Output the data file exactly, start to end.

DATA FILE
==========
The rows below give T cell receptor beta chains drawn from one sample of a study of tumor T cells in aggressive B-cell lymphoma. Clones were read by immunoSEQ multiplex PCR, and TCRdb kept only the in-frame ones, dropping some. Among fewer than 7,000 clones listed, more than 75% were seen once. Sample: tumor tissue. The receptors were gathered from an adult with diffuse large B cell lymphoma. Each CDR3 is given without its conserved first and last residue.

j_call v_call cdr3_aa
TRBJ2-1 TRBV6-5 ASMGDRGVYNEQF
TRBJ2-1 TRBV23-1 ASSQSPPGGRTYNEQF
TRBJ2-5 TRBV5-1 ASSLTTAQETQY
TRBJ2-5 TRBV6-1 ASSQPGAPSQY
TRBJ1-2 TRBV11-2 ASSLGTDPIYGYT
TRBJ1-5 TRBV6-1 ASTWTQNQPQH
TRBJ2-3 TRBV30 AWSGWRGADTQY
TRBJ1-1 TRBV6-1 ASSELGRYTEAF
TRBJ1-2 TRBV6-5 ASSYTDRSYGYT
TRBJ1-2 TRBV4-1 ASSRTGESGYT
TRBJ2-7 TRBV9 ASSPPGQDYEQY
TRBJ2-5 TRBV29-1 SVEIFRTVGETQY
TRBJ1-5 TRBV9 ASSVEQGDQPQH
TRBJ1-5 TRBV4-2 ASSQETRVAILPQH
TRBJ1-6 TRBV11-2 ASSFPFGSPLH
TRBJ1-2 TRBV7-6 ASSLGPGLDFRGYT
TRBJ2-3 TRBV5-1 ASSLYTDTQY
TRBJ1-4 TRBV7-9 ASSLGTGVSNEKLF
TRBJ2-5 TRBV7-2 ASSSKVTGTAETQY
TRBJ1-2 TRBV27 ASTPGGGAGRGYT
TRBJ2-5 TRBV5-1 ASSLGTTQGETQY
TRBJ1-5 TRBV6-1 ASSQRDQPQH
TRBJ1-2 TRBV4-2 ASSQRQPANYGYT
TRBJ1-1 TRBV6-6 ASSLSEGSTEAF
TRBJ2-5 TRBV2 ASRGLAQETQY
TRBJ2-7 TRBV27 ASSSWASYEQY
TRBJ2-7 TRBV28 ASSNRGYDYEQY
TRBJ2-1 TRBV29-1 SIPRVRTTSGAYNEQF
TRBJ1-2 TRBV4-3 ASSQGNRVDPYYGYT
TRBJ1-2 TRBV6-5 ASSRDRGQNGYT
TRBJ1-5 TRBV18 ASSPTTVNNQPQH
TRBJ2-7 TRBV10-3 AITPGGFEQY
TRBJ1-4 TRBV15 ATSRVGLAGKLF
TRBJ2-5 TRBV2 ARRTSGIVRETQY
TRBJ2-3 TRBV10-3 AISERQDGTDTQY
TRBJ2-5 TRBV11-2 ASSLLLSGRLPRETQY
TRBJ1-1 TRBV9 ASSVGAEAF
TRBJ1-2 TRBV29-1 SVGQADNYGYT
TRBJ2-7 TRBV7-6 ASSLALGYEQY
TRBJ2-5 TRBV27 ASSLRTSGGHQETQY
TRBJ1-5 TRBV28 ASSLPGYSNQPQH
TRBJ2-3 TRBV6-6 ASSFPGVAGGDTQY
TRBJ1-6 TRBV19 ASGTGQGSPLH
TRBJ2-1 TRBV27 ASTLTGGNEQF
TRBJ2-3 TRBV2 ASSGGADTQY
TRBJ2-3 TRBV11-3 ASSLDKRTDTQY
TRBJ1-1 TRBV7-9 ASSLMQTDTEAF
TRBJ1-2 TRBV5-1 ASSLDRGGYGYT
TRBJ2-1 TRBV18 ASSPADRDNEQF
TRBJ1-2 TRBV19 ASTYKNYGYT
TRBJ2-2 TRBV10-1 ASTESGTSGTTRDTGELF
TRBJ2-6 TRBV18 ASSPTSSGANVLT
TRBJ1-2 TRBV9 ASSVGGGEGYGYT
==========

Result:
The rows below give T cell receptor beta chains drawn from one sample of a study of tumor T cells in aggressive B-cell lymphoma. Clones were read by immunoSEQ multiplex PCR, and TCRdb kept only the in-frame ones, dropping some. Among fewer than 7,000 clones listed, more than 75% were seen once. Sample: tumor tissue. The receptors were gathered from an adult with diffuse large B cell lymphoma. Each CDR3 is given without its conserved first and last residue.

j_call v_call cdr3_aa
TRBJ2-1 TRBV6-5 ASMGDRGVYNEQF
TRBJ2-1 TRBV23-1 ASSQSPPGGRTYNEQF
TRBJ2-5 TRBV5-1 ASSLTTAQETQY
TRBJ2-5 TRBV6-1 ASSQPGAPSQY
TRBJ1-2 TRBV11-2 ASSLGTDPIYGYT
TRBJ1-5 TRBV6-1 ASTWTQNQPQH
TRBJ2-3 TRBV30 AWSGWRGADTQY
TRBJ1-1 TRBV6-1 ASSELGRYTEAF
TRBJ1-2 TRBV6-5 ASSYTDRSYGYT
TRBJ1-2 TRBV4-1 ASSRTGESGYT
TRBJ2-7 TRBV9 ASSPPGQDYEQY
TRBJ2-5 TRBV29-1 SVEIFRTVGETQY
TRBJ1-5 TRBV9 ASSVEQGDQPQH
TRBJ1-5 TRBV4-2 ASSQETRVAILPQH
TRBJ1-6 TRBV11-2 ASSFPFGSPLH
TRBJ1-2 TRBV7-6 ASSLGPGLDFRGYT
TRBJ2-3 TRBV5-1 ASSLYTDTQY
TRBJ1-4 TRBV7-9 ASSLGTGVSNEKLF
TRBJ2-5 TRBV7-2 ASSSKVTGTAETQY
TRBJ1-2 TRBV27 ASTPGGGAGRGYT
TRBJ2-5 TRBV5-1 ASSLGTTQGETQY
TRBJ1-5 TRBV6-1 ASSQRDQPQH
TRBJ1-2 TRBV4-2 ASSQRQPANYGYT
TRBJ1-1 TRBV6-6 ASSLSEGSTEAF
TRBJ2-5 TRBV2 ASRGLAQETQY
TRBJ2-7 TRBV27 ASSSWASYEQY
TRBJ2-7 TRBV28 ASSNRGYDYEQY
TRBJ2-1 TRBV29-1 SIPRVRTTSGAYNEQF
TRBJ1-2 TRBV4-3 ASSQGNRVDPYYGYT
TRBJ1-2 TRBV6-5 ASSRDRGQNGYT
TRBJ1-5 TRBV18 ASSPTTVNNQPQH
TRBJ2-7 TRBV10-3 AITPGGFEQY
TRBJ1-4 TRBV15 ATSRVGLAGKLF
TRBJ2-5 TRBV2 ARRTSGIVRETQY
TRBJ2-3 TRBV10-3 AISERQDGTDTQY
TRBJ2-5 TRBV11-2 ASSLLLSGRLPRETQY
TRBJ1-1 TRBV9 ASSVGAEAF
TRBJ1-2 TRBV29-1 SVGQADNYGYT
TRBJ2-7 TRBV7-6 ASSLALGYEQY
TRBJ2-5 TRBV27 ASSLRTSGGHQETQY
TRBJ1-5 TRBV28 ASSLPGYSNQPQH
TRBJ2-3 TRBV6-6 ASSFPGVAGGDTQY
TRBJ1-6 TRBV19 ASGTGQGSPLH
TRBJ2-1 TRBV27 ASTLTGGNEQF
TRBJ2-3 TRBV2 ASSGGADTQY
TRBJ2-3 TRBV11-3 ASSLDKRTDTQY
TRBJ1-1 TRBV7-9 ASSLMQTDTEAF
TRBJ1-2 TRBV5-1 ASSLDRGGYGYT
TRBJ2-1 TRBV18 ASSPADRDNEQF
TRBJ1-2 TRBV19 ASTYKNYGYT
TRBJ2-2 TRBV10-1 ASTESGTSGTTRDTGELF
TRBJ2-6 TRBV18 ASSPTSSGANVLT
TRBJ1-2 TRBV9 ASSVGGGEGYGYT